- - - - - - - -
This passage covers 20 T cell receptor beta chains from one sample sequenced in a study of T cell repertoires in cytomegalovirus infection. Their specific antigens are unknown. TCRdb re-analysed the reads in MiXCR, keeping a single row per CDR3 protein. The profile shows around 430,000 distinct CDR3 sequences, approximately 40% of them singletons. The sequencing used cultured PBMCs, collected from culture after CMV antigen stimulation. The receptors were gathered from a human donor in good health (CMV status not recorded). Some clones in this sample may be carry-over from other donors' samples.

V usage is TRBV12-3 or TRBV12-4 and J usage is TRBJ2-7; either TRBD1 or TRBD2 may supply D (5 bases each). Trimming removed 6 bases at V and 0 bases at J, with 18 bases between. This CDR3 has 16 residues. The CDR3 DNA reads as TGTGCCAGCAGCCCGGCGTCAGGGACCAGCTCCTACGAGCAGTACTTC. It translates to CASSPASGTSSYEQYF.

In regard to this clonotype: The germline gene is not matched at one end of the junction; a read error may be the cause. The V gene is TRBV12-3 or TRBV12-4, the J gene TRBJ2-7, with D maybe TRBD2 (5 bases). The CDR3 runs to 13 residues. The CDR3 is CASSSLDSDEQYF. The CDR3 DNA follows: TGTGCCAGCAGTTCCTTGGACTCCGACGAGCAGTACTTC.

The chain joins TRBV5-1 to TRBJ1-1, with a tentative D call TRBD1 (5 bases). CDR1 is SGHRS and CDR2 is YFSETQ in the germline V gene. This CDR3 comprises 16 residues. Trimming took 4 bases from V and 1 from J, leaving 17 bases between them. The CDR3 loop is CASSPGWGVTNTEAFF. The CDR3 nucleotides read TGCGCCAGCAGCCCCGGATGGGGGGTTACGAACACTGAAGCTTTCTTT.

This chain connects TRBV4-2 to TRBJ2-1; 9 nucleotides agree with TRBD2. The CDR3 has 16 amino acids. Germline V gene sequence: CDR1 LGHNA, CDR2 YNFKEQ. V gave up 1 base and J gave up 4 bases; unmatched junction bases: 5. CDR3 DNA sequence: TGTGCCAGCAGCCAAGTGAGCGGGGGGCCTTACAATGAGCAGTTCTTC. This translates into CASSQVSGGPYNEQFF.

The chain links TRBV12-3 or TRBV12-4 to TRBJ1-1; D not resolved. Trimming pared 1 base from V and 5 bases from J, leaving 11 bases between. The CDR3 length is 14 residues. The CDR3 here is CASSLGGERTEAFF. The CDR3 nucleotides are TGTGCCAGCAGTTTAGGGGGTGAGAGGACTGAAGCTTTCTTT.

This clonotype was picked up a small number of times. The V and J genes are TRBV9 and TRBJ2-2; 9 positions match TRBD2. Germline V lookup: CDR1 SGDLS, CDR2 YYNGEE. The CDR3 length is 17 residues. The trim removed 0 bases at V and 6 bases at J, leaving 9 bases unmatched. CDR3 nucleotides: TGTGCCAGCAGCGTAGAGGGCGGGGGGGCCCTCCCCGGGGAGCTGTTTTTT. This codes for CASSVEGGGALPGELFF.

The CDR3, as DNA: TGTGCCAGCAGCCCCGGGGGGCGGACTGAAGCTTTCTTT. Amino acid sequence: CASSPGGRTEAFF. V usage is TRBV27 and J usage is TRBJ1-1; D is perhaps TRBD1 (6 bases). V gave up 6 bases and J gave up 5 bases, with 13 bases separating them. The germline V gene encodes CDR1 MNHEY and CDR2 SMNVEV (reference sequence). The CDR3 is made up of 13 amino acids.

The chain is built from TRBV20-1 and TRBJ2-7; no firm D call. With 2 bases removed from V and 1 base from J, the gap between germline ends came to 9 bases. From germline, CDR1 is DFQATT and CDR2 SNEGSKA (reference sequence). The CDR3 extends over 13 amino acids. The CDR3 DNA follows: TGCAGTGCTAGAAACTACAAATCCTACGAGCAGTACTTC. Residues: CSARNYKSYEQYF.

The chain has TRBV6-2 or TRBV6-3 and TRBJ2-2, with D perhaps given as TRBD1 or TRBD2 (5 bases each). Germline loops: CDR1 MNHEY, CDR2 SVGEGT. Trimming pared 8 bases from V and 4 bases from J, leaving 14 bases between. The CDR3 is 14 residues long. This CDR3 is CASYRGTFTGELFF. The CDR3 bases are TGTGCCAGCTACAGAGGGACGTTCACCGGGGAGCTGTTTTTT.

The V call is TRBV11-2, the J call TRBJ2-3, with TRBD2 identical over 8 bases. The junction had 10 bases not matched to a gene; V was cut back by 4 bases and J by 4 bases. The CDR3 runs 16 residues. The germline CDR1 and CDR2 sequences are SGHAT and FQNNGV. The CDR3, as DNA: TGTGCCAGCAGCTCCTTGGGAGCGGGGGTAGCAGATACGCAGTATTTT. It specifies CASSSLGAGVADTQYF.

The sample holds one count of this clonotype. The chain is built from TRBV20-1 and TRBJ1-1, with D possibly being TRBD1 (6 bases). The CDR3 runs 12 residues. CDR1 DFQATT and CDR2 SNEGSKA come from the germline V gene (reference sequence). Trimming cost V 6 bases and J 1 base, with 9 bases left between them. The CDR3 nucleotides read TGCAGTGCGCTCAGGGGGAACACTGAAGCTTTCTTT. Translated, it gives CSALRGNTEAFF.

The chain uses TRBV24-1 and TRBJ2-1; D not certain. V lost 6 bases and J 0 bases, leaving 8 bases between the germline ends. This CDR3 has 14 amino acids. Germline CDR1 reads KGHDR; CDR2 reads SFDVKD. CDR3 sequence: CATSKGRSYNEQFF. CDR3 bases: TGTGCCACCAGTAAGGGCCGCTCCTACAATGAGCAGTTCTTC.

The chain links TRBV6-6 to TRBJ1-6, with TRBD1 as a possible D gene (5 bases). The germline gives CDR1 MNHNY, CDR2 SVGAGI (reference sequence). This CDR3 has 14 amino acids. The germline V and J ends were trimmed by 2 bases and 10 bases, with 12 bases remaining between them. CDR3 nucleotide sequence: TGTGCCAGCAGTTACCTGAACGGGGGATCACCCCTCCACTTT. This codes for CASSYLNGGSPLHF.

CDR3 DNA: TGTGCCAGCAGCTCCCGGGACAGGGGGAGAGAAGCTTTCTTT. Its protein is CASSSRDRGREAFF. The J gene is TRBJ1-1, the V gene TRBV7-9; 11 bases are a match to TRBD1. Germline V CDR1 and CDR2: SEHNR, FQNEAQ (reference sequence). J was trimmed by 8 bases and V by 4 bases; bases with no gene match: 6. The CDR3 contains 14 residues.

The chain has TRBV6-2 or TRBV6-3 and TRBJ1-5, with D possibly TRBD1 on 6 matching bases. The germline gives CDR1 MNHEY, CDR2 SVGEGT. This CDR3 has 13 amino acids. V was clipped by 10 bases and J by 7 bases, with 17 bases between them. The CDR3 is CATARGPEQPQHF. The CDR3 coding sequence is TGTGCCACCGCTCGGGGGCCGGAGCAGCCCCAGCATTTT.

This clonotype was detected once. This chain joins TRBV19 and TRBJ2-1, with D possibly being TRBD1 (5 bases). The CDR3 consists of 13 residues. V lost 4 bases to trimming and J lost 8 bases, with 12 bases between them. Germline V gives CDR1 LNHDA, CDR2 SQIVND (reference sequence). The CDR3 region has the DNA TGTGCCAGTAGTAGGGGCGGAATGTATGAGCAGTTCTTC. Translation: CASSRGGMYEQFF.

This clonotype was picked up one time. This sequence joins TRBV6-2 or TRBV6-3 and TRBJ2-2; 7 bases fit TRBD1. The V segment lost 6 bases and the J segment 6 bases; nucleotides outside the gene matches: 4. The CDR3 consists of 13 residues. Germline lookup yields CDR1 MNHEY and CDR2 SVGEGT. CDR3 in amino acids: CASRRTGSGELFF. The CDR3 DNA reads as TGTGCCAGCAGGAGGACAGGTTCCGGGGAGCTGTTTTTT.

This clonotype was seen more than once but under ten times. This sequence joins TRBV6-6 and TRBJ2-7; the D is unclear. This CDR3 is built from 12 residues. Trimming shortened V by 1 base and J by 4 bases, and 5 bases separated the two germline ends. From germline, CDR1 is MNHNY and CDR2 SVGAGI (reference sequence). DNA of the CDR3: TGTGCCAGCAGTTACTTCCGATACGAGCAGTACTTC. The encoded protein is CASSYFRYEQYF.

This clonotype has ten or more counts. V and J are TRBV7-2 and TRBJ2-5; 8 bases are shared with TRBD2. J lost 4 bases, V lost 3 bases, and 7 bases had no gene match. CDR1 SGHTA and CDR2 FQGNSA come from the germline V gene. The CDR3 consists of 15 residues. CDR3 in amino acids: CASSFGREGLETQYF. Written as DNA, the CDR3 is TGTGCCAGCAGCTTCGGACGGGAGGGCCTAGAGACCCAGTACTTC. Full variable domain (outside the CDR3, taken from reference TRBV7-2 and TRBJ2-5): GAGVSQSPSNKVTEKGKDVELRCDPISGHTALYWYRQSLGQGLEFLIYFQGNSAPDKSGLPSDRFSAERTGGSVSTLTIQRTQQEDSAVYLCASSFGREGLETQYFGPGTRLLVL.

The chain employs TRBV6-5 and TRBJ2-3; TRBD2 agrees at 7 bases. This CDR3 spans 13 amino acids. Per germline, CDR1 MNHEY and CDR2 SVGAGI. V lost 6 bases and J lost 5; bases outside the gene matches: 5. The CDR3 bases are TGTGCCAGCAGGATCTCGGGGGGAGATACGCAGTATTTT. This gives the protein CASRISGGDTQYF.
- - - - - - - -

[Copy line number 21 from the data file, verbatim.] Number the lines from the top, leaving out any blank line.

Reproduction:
The chain employs TRBV6-5 and TRBJ2-3; TRBD2 agrees at 7 bases. This CDR3 spans 13 amino acids. Per germline, CDR1 MNHEY and CDR2 SVGAGI. V lost 6 bases and J lost 5; bases outside the gene matches: 5. The CDR3 bases are TGTGCCAGCAGGATCTCGGGGGGAGATACGCAGTATTTT. This gives the protein CASRISGGDTQYF.